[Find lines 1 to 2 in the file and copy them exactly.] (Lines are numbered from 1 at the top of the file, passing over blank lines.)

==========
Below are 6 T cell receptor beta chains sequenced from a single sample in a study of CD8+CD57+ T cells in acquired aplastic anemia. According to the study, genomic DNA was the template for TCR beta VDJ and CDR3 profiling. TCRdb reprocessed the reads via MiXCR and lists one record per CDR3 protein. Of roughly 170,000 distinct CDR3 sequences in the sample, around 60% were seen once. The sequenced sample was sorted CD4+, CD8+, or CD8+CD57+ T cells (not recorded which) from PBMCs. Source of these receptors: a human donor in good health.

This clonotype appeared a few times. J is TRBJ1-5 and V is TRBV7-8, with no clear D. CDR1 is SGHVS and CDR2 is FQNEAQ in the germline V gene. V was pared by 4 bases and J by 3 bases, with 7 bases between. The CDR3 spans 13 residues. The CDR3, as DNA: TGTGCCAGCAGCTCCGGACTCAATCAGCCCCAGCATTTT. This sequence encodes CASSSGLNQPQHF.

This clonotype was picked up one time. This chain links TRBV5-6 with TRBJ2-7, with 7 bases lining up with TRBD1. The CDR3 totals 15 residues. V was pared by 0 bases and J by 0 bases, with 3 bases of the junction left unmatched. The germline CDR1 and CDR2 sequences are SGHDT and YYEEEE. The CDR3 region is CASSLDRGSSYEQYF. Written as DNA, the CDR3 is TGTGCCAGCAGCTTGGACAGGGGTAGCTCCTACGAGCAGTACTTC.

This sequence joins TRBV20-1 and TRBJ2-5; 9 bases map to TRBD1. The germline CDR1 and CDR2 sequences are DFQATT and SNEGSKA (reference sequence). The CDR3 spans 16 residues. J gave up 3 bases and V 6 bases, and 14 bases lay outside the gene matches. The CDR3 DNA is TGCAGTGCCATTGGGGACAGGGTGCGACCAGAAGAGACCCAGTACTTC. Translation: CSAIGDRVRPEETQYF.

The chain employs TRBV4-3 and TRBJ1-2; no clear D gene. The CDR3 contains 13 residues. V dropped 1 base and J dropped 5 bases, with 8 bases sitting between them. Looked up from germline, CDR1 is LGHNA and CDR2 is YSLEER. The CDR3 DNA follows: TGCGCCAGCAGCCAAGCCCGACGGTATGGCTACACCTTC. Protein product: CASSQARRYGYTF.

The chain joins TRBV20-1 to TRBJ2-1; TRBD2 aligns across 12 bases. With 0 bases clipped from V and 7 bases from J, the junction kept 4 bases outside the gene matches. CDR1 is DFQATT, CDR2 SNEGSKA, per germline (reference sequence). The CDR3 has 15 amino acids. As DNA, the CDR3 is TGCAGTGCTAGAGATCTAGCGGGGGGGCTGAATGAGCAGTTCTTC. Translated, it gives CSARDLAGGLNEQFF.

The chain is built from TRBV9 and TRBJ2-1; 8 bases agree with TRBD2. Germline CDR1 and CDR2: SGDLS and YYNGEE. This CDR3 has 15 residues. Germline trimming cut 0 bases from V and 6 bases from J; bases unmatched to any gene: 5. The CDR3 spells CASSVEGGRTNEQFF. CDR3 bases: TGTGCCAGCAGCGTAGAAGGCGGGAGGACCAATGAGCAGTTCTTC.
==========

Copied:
Below are 6 T cell receptor beta chains sequenced from a single sample in a study of CD8+CD57+ T cells in acquired aplastic anemia. According to the study, genomic DNA was the template for TCR beta VDJ and CDR3 profiling. TCRdb reprocessed the reads via MiXCR and lists one record per CDR3 protein. Of roughly 170,000 distinct CDR3 sequences in the sample, around 60% were seen once. The sequenced sample was sorted CD4+, CD8+, or CD8+CD57+ T cells (not recorded which) from PBMCs. Source of these receptors: a human donor in good health.

This clonotype appeared a few times. J is TRBJ1-5 and V is TRBV7-8, with no clear D. CDR1 is SGHVS and CDR2 is FQNEAQ in the germline V gene. V was pared by 4 bases and J by 3 bases, with 7 bases between. The CDR3 spans 13 residues. The CDR3, as DNA: TGTGCCAGCAGCTCCGGACTCAATCAGCCCCAGCATTTT. This sequence encodes CASSSGLNQPQHF.